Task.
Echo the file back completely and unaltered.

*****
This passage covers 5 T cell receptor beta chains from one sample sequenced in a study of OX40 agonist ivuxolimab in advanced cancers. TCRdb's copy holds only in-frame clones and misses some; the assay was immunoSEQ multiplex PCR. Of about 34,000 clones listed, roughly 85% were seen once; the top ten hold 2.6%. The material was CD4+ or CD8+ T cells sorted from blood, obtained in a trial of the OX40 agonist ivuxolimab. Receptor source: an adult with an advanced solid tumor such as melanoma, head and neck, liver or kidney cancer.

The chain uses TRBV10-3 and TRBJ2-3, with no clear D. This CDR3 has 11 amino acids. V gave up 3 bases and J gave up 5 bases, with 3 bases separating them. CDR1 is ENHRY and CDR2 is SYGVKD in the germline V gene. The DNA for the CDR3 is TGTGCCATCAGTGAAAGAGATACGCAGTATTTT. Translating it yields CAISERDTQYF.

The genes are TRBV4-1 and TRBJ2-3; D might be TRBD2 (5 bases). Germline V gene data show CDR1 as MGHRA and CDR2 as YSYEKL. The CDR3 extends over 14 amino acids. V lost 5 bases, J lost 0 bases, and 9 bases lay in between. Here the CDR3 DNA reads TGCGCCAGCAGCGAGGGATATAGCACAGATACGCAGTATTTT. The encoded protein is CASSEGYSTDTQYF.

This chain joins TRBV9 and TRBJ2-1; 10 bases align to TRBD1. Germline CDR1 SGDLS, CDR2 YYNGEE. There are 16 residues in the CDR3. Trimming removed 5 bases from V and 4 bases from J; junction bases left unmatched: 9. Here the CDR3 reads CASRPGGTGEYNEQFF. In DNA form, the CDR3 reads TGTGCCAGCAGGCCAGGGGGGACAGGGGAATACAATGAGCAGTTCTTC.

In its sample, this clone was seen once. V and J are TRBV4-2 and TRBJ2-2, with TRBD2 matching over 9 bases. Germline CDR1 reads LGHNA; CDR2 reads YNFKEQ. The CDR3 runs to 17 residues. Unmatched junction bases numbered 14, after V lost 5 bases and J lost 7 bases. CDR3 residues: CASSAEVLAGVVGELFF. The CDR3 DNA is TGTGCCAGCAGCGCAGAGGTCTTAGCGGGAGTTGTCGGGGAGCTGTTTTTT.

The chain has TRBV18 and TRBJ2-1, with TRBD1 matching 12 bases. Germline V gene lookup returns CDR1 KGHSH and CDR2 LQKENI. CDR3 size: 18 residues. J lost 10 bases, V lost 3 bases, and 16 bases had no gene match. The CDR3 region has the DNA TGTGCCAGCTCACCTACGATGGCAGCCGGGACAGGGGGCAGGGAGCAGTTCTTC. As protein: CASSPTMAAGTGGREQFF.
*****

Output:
This passage covers 5 T cell receptor beta chains from one sample sequenced in a study of OX40 agonist ivuxolimab in advanced cancers. TCRdb's copy holds only in-frame clones and misses some; the assay was immunoSEQ multiplex PCR. Of about 34,000 clones listed, roughly 85% were seen once; the top ten hold 2.6%. The material was CD4+ or CD8+ T cells sorted from blood, obtained in a trial of the OX40 agonist ivuxolimab. Receptor source: an adult with an advanced solid tumor such as melanoma, head and neck, liver or kidney cancer.

The chain uses TRBV10-3 and TRBJ2-3, with no clear D. This CDR3 has 11 amino acids. V gave up 3 bases and J gave up 5 bases, with 3 bases separating them. CDR1 is ENHRY and CDR2 is SYGVKD in the germline V gene. The DNA for the CDR3 is TGTGCCATCAGTGAAAGAGATACGCAGTATTTT. Translating it yields CAISERDTQYF.

The genes are TRBV4-1 and TRBJ2-3; D might be TRBD2 (5 bases). Germline V gene data show CDR1 as MGHRA and CDR2 as YSYEKL. The CDR3 extends over 14 amino acids. V lost 5 bases, J lost 0 bases, and 9 bases lay in between. Here the CDR3 DNA reads TGCGCCAGCAGCGAGGGATATAGCACAGATACGCAGTATTTT. The encoded protein is CASSEGYSTDTQYF.

This chain joins TRBV9 and TRBJ2-1; 10 bases align to TRBD1. Germline CDR1 SGDLS, CDR2 YYNGEE. There are 16 residues in the CDR3. Trimming removed 5 bases from V and 4 bases from J; junction bases left unmatched: 9. Here the CDR3 reads CASRPGGTGEYNEQFF. In DNA form, the CDR3 reads TGTGCCAGCAGGCCAGGGGGGACAGGGGAATACAATGAGCAGTTCTTC.

In its sample, this clone was seen once. V and J are TRBV4-2 and TRBJ2-2, with TRBD2 matching over 9 bases. Germline CDR1 reads LGHNA; CDR2 reads YNFKEQ. The CDR3 runs to 17 residues. Unmatched junction bases numbered 14, after V lost 5 bases and J lost 7 bases. CDR3 residues: CASSAEVLAGVVGELFF. The CDR3 DNA is TGTGCCAGCAGCGCAGAGGTCTTAGCGGGAGTTGTCGGGGAGCTGTTTTTT.

The chain has TRBV18 and TRBJ2-1, with TRBD1 matching 12 bases. Germline V gene lookup returns CDR1 KGHSH and CDR2 LQKENI. CDR3 size: 18 residues. J lost 10 bases, V lost 3 bases, and 16 bases had no gene match. The CDR3 region has the DNA TGTGCCAGCTCACCTACGATGGCAGCCGGGACAGGGGGCAGGGAGCAGTTCTTC. As protein: CASSPTMAAGTGGREQFF.